Camo Refractor numbered to 15 and 2013 Topps Chrome Pink Refractor
numbered to 5.
Today I was finally able to cross the halfway point for my Joey Votto Rookie project. I've been looking for this 2008 Topps Chrome Copper Refractor for quite a while and I finally found one on Beckett Marketplace for a price to good to pass up. This is my 45th different Votto rookie card. That just leaves me with 45 more cards to go. Unfortunately, many of the cards I still have to chase are numbered parallels and refractors. The possibility of me completing this project by the end of the year are slim to none. Regardless, it's been a fun little project to say the least. I'm hopeful that by the end of the year I'll cross the 60 card threshold. If you're interested in seeing what cards I've amassed thus far you can check out my progress here.
Lou Gehrig says that I got this Tony Piet for a steal. I stumbled across this listing last week on eBay with a starting bid of $.99. Once the auction wrapped up this past Sunday the auction ended with a final price of $.99. There are no creases in the card and with a few fuzzy corners and a little bit of surface wear I would say that for once I came out way ahead on a listing. I love the design of the 1934 Goudeys. With the Gehrig tag line on the bottom to the sharp colors and baseball diamond drawing in the background, this is one of my favorite pre-war card sets ever produced. The Piet is the first Goudey to enter my collection and I hope to add a few more before the end of the year.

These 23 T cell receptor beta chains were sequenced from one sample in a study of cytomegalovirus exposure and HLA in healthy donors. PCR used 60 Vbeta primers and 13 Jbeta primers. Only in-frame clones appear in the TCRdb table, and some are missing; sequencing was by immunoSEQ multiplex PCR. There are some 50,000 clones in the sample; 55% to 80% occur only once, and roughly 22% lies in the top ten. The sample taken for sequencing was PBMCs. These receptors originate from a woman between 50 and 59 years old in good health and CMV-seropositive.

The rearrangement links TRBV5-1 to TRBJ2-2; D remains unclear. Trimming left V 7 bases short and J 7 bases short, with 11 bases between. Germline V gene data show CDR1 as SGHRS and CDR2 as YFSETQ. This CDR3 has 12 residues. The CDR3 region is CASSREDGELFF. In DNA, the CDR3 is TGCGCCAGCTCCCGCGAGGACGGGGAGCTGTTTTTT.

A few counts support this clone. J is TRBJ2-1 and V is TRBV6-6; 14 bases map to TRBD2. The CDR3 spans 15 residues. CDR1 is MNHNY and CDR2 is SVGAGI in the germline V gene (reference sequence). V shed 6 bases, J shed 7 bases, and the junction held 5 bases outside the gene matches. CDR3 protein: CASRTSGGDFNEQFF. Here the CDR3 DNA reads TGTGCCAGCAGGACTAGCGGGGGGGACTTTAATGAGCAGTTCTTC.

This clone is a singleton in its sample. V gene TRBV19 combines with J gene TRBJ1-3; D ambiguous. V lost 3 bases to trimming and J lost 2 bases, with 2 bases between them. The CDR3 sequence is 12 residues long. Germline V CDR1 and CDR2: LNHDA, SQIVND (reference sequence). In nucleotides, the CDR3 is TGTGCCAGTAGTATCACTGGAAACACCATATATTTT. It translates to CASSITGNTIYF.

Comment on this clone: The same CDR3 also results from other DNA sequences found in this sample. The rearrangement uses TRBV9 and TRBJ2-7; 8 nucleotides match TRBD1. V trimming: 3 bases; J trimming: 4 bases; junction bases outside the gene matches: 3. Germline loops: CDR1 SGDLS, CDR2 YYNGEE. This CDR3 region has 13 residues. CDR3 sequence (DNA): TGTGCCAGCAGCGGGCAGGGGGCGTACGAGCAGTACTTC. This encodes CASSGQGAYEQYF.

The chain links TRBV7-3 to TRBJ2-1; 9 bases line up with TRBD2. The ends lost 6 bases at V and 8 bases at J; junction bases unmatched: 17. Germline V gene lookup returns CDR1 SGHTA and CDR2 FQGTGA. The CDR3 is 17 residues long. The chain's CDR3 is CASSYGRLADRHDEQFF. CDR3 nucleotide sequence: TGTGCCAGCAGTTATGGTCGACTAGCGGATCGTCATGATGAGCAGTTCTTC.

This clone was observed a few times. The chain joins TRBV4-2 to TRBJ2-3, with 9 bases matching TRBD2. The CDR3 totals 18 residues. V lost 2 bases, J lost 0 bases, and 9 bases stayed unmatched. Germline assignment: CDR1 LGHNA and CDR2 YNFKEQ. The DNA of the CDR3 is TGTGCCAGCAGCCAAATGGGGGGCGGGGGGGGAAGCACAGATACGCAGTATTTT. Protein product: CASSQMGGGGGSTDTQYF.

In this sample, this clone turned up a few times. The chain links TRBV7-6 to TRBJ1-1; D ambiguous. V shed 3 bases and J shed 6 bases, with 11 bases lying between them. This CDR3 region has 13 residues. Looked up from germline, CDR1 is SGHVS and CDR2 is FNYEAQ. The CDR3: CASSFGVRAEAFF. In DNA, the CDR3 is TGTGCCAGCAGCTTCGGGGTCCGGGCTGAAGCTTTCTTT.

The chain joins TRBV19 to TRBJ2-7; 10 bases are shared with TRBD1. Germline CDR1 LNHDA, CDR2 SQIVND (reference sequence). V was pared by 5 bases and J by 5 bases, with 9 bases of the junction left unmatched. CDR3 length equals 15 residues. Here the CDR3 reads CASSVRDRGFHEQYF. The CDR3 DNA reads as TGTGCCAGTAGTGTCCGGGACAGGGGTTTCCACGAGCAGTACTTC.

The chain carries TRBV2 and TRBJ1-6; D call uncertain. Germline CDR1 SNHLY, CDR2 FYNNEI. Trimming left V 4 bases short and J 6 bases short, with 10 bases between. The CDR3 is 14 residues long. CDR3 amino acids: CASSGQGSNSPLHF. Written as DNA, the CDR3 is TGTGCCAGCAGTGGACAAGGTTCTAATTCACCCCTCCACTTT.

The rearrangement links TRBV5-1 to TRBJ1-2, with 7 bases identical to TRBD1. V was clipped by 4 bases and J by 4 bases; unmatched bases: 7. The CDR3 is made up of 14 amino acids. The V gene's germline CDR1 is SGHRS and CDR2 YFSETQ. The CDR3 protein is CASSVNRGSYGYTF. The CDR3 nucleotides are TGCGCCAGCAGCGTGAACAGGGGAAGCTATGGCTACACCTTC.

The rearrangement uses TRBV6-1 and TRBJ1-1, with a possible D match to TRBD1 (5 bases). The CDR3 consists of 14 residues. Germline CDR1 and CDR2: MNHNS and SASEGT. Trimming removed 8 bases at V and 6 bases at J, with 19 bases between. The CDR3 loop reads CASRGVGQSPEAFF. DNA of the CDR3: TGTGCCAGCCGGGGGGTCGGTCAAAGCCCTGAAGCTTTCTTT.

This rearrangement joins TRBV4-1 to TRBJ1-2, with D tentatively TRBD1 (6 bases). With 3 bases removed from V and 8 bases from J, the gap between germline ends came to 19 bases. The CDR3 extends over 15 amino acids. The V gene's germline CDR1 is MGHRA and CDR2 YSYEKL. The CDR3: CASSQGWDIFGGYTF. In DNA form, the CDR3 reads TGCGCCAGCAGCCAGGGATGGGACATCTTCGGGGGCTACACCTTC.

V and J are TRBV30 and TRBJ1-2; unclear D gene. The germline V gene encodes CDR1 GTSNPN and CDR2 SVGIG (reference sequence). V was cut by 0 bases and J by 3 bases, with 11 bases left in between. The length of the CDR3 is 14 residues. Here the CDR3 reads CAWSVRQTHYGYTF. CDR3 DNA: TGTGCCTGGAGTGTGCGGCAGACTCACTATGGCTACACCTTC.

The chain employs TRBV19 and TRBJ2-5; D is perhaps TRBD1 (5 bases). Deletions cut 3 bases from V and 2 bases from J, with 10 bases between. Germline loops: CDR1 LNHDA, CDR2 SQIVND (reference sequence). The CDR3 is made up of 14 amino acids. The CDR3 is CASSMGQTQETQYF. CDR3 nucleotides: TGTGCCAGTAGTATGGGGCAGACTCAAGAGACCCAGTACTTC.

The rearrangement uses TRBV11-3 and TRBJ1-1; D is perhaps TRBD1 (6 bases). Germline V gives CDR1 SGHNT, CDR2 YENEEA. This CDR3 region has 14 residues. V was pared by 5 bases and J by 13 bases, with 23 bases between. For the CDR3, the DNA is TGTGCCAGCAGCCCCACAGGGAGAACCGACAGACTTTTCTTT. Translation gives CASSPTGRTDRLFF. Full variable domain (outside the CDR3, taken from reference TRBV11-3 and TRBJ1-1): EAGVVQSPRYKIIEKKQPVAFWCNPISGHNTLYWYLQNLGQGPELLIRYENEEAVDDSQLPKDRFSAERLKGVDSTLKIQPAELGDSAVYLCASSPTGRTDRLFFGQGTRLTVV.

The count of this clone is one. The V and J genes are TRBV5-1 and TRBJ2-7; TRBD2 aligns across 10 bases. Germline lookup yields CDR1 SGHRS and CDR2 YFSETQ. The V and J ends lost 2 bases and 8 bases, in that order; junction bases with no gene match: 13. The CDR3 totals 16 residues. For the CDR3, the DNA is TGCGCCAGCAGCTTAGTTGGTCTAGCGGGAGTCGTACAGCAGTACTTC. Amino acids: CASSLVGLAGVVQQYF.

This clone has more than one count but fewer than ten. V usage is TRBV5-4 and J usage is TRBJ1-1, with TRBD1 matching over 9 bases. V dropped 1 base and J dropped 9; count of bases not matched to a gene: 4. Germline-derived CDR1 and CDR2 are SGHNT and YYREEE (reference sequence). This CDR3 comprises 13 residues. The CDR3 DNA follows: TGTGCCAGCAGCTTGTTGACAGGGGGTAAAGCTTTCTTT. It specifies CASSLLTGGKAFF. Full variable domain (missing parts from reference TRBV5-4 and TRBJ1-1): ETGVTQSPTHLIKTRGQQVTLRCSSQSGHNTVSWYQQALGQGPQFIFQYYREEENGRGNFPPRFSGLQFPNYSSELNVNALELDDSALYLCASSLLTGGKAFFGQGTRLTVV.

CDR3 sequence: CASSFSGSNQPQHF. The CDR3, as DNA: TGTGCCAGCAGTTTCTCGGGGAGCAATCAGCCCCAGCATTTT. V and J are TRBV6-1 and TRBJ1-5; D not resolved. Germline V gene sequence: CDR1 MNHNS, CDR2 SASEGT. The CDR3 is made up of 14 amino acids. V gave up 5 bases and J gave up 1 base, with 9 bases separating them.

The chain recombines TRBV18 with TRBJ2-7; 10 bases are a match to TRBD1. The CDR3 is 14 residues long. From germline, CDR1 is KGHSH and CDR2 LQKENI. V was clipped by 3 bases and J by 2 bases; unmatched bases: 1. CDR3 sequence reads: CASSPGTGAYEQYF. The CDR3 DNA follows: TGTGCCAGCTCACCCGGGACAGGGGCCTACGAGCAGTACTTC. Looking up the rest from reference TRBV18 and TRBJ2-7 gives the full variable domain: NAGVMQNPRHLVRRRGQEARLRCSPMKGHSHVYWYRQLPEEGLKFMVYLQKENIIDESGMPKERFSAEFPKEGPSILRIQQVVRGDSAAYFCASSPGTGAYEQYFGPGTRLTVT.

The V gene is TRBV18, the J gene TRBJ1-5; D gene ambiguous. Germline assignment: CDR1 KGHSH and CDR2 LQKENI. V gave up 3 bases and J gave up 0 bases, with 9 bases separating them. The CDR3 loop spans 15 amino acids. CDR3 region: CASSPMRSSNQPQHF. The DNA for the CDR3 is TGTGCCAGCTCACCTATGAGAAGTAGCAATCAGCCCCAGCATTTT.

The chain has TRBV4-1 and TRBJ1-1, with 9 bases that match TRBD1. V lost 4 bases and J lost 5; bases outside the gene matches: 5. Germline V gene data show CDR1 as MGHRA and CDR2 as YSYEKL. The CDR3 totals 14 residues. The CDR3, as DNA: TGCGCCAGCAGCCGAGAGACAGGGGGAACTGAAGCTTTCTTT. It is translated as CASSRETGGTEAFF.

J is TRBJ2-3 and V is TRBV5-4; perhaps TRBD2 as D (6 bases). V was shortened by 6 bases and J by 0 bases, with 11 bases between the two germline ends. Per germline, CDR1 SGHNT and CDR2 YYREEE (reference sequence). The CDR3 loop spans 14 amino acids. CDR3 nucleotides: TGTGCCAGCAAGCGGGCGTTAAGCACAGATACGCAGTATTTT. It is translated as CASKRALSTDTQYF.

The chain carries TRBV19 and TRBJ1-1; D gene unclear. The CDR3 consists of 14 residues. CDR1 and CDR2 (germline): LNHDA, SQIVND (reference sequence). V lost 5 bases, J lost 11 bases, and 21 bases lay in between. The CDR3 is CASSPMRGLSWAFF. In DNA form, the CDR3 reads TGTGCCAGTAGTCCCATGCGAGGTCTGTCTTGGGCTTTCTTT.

That being said, everything is black and white when it comes to the 1948 Bowman set. Last week I was able to purchase 4 out of the 5 Reds cards I needed for this set at a decent price. While I'm not a huge fan of the 48 Bowman set, it still holds some significance being the first set distributed after World War II. Almost every single card I've seen of the set is either a portrait or staged photo. Bowman did follow up the 48 set with a 49 set that incorporated color, but that wasn't much of an improvement. My opinion is that if Bowman was going to use a black and white color pallet for their intro into the baseball card arena, try to make the border exciting or something. Just look at the 1922 American Carmel cards. Those cards are black and white but their design is amazing. Just my two cents. I still find it fascinating that Hank Sauer started his major league career playing for the Reds.
Here's the latest T206 to enter my collection. This marks my 12th T206 card and the first to feature the Old Mill advertising. I'm 11 cards shy of completing the Reds team set so I'm officially past the halfway mark on completing this team set. On a side note, I discovered that Dubuc was caught up in the largest scandal in baseball history. During the 1920 investigation into the Black Sox Scandal, evidence was discovered showing that Sleepy Bill Burns had advised Dubuc that the 1919 World Series had been fixed and that Dubuc should, therefore, bet on the Cincinnati Reds. Dubuc was neither a participant nor a conspirator in the scandal, but was pursued for his "guilty knowledge" of the fix. (according to Wikipedia).